Oliver Aaron Gross knew how to get things off the ground.
He was an airline mechanic at the former Pan Am in the early 1960s. Later, he became an educator in the agricultural department of William H. Turner Technological Arts School.
“He impacted a number of children’s lives and was instrumental in facilitating some scholarships for some of the Turner Tech students to go to FAMU in its agricultural program,” said son Oliver Gross Jr.
His Turner Tech students raised cattle and chickens and entered them in Miami-Dade Youth Fair competitions. “These were some of his proudest moments when his students would be awarded and would be recognized for the animals they raised,” said Gross Jr.
Gross died Jan. 27 at age 84 at the home he lived in for more than 40 years in the Bunche Park neighborhood with his wife, Blanche Gross.
That sense of grounding also defined Gross’ life. He was born to parents Willie and Laura Gross in Wrens, Georgia, on Aug. 31, 1930. The family moved often because his father worked for a highway construction company. A move to Miami at age 12 finally allowed Gross to catch up on his schooling and find community in Coconut Grove.
“My grandmother said to my granddad, ‘We are not moving or this boy will never finish school!’” said Gross Jr., president of New Urban Development LLC and an Elder at The Church of God Tabernacle in Liberty City.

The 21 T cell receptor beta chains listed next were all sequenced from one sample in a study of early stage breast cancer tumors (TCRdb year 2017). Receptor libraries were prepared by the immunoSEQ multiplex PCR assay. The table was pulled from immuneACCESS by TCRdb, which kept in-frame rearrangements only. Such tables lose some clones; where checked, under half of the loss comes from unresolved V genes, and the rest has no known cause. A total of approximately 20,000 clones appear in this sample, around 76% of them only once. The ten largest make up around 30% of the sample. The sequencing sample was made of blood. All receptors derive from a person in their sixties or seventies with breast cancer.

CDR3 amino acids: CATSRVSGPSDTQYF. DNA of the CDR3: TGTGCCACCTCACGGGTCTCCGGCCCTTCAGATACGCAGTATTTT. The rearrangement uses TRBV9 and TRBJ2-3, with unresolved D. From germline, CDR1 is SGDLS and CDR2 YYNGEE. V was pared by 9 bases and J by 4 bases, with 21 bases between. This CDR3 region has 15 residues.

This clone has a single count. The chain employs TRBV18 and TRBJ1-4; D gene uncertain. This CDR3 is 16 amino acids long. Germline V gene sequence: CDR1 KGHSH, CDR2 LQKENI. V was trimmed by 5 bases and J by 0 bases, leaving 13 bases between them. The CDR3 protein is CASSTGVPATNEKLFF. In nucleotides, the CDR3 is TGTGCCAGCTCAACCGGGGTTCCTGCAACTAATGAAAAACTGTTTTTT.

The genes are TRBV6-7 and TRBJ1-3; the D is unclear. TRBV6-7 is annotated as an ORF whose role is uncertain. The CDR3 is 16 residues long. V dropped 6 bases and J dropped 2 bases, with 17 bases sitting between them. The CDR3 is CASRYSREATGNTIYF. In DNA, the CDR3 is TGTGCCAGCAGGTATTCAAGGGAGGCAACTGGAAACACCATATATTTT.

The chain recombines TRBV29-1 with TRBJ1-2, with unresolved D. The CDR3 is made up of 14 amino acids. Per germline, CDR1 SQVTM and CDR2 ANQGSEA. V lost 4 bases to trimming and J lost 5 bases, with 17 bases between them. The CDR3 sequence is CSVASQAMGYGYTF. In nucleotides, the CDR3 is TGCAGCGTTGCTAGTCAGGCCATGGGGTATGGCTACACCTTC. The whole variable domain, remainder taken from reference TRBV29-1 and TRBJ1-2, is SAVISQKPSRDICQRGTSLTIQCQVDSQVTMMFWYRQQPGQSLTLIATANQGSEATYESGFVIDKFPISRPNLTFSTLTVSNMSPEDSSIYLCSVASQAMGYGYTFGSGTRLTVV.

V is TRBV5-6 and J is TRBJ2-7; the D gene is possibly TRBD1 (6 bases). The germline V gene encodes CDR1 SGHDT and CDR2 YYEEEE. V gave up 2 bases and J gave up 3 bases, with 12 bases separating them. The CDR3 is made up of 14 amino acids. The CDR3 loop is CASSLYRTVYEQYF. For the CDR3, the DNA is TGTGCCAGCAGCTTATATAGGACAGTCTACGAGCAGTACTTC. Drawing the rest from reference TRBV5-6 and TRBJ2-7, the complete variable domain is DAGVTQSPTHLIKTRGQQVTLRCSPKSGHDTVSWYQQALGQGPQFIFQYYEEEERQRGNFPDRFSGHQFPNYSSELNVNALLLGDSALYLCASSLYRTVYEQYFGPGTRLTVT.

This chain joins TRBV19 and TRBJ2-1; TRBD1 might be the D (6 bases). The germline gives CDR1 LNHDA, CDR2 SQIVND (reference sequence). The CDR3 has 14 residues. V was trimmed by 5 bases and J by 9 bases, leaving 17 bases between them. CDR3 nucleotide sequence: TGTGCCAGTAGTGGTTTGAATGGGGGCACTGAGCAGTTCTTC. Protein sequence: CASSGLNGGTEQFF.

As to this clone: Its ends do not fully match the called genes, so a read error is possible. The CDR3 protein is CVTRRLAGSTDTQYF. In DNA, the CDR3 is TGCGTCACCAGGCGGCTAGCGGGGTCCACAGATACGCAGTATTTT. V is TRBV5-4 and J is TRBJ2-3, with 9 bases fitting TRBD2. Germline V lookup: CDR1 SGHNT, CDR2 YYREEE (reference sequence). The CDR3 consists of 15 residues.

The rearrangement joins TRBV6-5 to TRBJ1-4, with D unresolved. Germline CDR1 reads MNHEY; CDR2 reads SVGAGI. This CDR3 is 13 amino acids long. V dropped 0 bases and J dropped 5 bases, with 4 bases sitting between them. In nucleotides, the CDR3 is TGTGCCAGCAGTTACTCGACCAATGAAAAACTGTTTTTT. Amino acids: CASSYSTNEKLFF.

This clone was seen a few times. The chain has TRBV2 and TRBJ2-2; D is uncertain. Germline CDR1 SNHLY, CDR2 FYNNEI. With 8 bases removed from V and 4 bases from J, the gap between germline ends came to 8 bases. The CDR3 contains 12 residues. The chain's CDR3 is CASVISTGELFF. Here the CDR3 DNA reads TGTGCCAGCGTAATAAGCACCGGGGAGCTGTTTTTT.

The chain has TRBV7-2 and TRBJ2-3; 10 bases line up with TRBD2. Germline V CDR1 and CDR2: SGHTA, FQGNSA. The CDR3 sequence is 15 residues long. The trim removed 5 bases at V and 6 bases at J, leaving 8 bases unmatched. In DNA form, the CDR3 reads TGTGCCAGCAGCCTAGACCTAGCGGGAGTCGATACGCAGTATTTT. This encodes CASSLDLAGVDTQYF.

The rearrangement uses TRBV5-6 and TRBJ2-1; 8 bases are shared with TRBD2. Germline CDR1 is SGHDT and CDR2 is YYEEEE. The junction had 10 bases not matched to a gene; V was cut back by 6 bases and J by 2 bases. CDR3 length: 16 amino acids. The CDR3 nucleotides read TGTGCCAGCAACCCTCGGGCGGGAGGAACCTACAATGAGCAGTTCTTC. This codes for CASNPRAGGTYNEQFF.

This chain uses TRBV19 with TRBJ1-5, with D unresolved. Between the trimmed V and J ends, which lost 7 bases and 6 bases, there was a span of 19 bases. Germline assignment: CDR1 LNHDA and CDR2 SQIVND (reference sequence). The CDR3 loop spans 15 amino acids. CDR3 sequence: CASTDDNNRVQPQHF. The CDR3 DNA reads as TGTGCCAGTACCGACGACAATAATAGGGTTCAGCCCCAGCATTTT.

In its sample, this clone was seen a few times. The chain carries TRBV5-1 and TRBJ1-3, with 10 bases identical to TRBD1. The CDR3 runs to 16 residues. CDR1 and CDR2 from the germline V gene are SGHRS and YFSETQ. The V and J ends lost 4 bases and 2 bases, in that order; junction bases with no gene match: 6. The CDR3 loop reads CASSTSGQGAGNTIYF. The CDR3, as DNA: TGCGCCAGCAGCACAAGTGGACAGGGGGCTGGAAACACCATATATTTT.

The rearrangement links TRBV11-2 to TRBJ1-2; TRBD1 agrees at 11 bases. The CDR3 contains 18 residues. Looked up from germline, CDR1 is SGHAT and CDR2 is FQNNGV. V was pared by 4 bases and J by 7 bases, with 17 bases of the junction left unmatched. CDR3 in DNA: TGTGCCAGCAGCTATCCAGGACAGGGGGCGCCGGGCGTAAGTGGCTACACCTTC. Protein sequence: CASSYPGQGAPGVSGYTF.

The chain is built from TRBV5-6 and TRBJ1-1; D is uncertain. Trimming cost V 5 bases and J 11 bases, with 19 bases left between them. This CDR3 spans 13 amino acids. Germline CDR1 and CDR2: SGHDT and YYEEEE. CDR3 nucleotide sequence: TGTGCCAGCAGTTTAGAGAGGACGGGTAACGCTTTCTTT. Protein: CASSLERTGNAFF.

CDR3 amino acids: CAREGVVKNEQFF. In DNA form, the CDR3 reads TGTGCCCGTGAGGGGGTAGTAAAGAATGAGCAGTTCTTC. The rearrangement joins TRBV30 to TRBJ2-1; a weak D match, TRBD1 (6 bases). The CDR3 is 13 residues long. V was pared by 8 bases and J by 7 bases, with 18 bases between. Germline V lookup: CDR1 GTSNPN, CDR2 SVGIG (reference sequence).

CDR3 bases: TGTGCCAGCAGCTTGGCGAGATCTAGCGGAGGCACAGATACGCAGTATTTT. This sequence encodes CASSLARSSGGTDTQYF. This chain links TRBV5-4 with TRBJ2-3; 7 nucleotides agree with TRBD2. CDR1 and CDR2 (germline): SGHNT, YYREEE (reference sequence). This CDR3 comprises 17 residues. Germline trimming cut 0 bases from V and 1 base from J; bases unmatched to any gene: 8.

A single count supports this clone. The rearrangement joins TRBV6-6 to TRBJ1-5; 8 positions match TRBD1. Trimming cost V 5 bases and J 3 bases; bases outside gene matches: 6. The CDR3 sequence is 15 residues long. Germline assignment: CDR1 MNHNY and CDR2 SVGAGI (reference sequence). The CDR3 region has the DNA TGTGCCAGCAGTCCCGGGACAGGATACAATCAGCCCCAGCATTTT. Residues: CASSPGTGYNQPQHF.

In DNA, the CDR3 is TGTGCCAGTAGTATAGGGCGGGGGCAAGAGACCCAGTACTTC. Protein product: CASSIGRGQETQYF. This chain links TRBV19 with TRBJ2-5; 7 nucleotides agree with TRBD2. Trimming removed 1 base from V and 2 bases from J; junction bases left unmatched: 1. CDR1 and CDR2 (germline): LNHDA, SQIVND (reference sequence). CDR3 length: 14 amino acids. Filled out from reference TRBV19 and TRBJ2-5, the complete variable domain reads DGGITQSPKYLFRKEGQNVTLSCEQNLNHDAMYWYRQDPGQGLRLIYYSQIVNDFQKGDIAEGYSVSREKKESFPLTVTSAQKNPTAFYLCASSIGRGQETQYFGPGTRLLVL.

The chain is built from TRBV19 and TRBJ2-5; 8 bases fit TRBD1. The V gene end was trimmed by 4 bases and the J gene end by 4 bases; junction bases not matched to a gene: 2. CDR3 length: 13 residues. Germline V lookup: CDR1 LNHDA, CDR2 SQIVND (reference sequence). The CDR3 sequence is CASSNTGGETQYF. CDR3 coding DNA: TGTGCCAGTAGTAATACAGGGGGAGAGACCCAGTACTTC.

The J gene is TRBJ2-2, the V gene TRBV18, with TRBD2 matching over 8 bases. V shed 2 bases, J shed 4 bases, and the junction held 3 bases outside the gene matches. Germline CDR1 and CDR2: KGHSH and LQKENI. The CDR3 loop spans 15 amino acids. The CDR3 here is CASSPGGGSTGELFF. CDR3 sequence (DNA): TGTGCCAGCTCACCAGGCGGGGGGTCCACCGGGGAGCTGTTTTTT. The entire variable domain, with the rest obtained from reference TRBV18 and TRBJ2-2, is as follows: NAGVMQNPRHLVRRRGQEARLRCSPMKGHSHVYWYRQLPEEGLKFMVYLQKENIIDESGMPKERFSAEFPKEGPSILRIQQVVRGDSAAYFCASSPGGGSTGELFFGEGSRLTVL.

Gross graduated from George Washington Carver School in 1951 and excelled in track and football under Coach Nathaniel “Traz” Powell. He earned an athletic scholarship to play for coach Jake Gaither on Florida A&M University’s football team and was also on the track and field team.
His friends and family say that there was no one who loved FAMU more than Gross. “He never failed to let anyone he met know it,” said Bea Hines, Friends and Neighbors columnist for the Miami Herald.
“He absolutely thought there was no better place to get an education,” his son added. Gross would serve as vice president and chaplain of the Gold Coast Chapter of the FAMU Alumni Association.
After serving in the Army, Gross became one of the first black mechanics for Pan Am when the mechanics’ workforce was integrated. For more than 20 years he commuted between his home in Miami and his Pan Am job in New York. After retiring from the airline and joining Turner Tech, he was named president of the Pan Am Social Club and Pan Am Pioneers.
“My dad instilled in me a sense of accomplishment ... to focus in terms of where you are going and not so much in terms of where you’ve been. For me, that’s been a cornerstone of our relationship. He always thought you ought to be trying to do the best that you could and he had an unusual appreciation for the value of education.”
In addition to his wife and son, Gross is survived by his children Malcolm, Lori and Terryce Gross, six grandchildren and eight great-grandchildren. A viewing will be held from 3 to 8 p.m. Friday at Range Funeral Home, 5727 NW 17th Ave., Miami. The funeral is at 11 a.m. Saturday at Mount Hermon AME Church, 17800 NW 25th Ave., Miami Gardens.
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